US9104186B2 (en) 2012-06-04 2015-08-11 Brain Corporation Stochastic apparatus and methods for implementing generalized learning rules
US9104973B2 (en) 2011-09-21 2015-08-11 Qualcomm Technologies Inc. Elementary network description for neuromorphic systems with plurality of doublets wherein doublet events rules are executed in parallel
US9111226B2 (en) 2012-10-25 2015-08-18 Brain Corporation Modulated plasticity apparatus and methods for spiking neuron network
US9117176B2 (en) 2011-09-21 2015-08-25 Qualcomm Technologies Inc. Round-trip engineering apparatus and methods for neural networks
US9123127B2 (en) 2012-12-10 2015-09-01 Brain Corporation Contrast enhancement spiking neuron network sensory processing apparatus and methods
US9129221B2 (en) 2012-05-07 2015-09-08 Brain Corporation Spiking neural network feedback apparatus and methods
US9129381B2 (en) 2003-06-26 2015-09-08 Fotonation Limited Modification of post-viewing parameters for digital images using image region or feature information
US9134736B2 (en) 2011-09-30 2015-09-15 Hospira, Inc. Intravenous flow rate controller
US9147156B2 (en) 2011-09-21 2015-09-29 Qualcomm Technologies Inc. Apparatus and methods for synaptic update in a pulse-coded network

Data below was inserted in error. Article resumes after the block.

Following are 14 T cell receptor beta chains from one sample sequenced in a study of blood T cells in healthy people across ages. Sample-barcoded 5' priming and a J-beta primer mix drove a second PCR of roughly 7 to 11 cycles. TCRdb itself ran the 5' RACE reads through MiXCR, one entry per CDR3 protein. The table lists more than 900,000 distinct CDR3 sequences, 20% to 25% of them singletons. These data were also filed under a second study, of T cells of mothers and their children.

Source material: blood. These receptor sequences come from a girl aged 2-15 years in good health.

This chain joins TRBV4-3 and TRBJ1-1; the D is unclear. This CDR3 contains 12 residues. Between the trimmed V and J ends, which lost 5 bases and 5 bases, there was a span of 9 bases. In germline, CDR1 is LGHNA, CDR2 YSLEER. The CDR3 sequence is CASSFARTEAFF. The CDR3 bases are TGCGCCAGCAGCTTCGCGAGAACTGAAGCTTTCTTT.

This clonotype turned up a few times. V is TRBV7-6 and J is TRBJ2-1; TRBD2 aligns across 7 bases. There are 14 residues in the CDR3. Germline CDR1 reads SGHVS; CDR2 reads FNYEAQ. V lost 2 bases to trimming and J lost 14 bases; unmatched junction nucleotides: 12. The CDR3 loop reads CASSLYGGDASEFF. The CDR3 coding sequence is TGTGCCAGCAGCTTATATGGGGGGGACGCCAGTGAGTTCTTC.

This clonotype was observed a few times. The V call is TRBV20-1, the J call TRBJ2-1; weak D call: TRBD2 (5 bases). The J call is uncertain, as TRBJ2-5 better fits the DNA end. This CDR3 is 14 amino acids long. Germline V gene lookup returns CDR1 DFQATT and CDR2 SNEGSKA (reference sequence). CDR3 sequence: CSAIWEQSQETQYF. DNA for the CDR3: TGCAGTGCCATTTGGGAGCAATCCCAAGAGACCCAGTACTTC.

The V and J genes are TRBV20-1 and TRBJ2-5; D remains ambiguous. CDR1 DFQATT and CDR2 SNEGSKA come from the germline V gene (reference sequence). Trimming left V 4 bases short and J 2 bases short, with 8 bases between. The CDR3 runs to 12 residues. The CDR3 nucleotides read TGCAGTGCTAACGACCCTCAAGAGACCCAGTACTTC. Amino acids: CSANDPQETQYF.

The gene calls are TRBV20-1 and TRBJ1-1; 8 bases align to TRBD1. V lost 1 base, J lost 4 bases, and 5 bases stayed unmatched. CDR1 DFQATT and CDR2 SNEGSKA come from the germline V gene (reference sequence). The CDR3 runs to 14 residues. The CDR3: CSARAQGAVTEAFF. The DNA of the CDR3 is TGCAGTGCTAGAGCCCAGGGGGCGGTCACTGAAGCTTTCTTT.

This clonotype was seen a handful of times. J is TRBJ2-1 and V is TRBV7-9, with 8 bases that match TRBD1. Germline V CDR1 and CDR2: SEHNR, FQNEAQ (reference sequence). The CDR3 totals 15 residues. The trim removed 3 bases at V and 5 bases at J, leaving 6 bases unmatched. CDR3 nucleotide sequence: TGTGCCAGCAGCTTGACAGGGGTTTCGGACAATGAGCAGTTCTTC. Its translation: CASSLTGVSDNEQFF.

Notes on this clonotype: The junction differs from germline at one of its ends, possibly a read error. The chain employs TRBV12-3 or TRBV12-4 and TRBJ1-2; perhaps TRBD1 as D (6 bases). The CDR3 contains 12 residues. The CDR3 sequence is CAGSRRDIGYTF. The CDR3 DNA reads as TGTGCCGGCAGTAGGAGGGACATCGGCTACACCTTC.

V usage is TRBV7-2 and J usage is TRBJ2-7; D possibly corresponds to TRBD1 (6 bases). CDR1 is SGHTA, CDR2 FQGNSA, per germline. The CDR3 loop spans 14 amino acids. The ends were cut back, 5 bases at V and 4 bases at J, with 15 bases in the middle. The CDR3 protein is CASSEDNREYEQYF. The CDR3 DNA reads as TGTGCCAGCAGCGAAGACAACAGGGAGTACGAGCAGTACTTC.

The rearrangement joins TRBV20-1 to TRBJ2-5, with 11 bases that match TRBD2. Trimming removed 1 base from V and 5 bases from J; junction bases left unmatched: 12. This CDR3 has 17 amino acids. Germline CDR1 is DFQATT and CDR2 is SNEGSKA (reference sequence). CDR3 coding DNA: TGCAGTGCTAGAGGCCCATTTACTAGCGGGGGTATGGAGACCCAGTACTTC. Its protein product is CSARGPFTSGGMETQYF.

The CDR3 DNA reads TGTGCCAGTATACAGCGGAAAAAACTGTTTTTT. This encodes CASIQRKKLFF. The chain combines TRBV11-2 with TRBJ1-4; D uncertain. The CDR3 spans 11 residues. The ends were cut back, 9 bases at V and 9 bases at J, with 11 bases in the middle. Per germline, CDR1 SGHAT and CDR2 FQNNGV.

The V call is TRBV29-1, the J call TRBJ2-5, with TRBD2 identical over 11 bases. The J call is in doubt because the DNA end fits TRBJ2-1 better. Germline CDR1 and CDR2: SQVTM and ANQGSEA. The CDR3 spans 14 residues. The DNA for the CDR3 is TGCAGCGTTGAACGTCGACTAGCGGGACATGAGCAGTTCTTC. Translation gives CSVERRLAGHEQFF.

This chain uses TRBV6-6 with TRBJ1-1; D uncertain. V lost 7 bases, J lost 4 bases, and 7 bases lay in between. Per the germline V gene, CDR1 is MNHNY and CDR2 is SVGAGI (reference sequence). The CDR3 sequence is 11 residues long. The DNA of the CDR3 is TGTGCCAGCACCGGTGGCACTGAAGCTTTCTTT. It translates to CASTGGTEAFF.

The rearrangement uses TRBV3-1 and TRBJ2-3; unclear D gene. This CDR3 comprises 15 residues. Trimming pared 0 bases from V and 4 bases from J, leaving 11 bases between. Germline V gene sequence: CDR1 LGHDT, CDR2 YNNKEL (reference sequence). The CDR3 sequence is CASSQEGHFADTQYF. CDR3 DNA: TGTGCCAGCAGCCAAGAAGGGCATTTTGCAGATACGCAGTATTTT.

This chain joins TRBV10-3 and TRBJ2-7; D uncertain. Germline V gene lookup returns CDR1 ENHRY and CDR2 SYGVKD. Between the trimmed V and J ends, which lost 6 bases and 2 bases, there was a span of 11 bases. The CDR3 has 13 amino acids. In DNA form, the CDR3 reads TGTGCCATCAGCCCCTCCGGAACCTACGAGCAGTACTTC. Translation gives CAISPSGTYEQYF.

US9146546B2 (en) 2012-06-04 2015-09-29 Brain Corporation Systems and apparatus for implementing task-specific learning using spiking neurons
US9152915B1 (en) 2010-08-26 2015-10-06 Brain Corporation Apparatus and methods for encoding vector into pulse-code output
US9156165B2 (en) 2011-09-21 2015-10-13 Brain Corporation Adaptive critic apparatus and methods
US9165245B2 (en) 2011-09-21 2015-10-20 Qualcomm Technologies Inc. Apparatus and method for partial evaluation of synaptic updates based on system events
US9183493B2 (en) 2012-10-25 2015-11-10 Brain Corporation Adaptive plasticity apparatus and methods for spiking neuron network
US9186793B1 (en) 2012-08-31 2015-11-17 Brain Corporation Apparatus and methods for controlling attention of a robot
US9189730B1 (en) 2012-09-20 2015-11-17 Brain Corporation Modulated stochasticity spiking neuron network controller apparatus and methods
US9195934B1 (en) 2013-01-31 2015-11-24 Brain Corporation Spiking neuron classifier apparatus and methods using conditionally independent subsets
US20150341633A1 (en) * 2014-05-22 2015-11-26 Brain Corporation Apparatus and methods for real time estimation of differential motion in live video
US9213937B2 (en) 2011-09-21 2015-12-15 Brain Corporation Apparatus and methods for gating analog and spiking signals in artificial neural networks
US9215383B2 (en) 2011-08-05 2015-12-15 Sportsvision, Inc. System for enhancing video from a mobile camera